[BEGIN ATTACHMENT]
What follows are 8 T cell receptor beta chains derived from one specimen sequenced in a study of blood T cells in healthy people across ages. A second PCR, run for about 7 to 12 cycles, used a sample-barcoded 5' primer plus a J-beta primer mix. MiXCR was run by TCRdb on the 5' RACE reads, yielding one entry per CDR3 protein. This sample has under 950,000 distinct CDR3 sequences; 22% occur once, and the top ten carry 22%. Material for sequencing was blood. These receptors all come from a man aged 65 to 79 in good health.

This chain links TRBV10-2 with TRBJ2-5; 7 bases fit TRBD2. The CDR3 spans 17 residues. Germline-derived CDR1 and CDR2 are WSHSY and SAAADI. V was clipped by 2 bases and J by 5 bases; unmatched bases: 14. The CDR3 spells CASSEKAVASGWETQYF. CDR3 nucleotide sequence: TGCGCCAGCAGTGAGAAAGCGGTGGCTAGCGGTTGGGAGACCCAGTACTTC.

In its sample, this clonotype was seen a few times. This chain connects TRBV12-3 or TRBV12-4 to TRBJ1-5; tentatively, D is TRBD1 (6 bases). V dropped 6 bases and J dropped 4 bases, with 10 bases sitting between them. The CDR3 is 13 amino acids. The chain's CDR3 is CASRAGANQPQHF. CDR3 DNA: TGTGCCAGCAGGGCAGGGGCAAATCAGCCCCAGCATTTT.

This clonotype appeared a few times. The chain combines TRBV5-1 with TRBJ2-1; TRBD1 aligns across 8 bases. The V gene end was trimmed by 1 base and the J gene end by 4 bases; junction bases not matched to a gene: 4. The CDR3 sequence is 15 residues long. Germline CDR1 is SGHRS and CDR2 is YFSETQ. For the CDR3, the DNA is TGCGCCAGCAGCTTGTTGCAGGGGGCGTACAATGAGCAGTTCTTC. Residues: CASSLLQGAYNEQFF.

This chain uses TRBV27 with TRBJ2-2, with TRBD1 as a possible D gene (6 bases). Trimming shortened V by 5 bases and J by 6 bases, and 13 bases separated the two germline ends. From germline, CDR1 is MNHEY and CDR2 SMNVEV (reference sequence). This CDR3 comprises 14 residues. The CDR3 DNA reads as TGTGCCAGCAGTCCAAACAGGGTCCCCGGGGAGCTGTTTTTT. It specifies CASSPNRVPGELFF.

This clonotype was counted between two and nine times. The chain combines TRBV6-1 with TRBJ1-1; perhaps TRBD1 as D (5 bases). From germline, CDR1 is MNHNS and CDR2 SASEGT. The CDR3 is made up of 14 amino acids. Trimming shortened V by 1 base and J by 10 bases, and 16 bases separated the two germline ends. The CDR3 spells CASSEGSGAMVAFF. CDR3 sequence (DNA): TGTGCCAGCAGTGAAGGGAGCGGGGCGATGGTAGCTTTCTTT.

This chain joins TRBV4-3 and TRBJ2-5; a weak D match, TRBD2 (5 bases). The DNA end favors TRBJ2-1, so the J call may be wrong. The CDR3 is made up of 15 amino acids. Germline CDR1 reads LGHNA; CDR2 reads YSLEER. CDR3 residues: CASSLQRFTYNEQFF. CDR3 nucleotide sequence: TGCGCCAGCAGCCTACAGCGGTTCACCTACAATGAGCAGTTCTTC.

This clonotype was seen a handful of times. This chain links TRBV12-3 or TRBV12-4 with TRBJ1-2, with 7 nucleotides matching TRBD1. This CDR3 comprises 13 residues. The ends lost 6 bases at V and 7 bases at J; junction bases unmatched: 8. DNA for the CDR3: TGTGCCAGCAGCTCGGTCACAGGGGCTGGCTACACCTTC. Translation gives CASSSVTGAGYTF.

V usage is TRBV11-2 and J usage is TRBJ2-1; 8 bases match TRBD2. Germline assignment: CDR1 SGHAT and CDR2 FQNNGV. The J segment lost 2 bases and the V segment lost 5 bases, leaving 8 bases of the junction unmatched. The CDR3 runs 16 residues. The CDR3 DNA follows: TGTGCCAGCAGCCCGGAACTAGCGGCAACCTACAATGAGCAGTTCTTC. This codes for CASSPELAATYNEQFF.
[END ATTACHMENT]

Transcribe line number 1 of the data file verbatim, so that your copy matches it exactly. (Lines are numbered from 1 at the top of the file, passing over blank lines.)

What follows are 8 T cell receptor beta chains derived from one specimen sequenced in a study of blood T cells in healthy people across ages. A second PCR, run for about 7 to 12 cycles, used a sample-barcoded 5' primer plus a J-beta primer mix. MiXCR was run by TCRdb on the 5' RACE reads, yielding one entry per CDR3 protein. This sample has under 950,000 distinct CDR3 sequences; 22% occur once, and the top ten carry 22%. Material for sequencing was blood. These receptors all come from a man aged 65 to 79 in good health.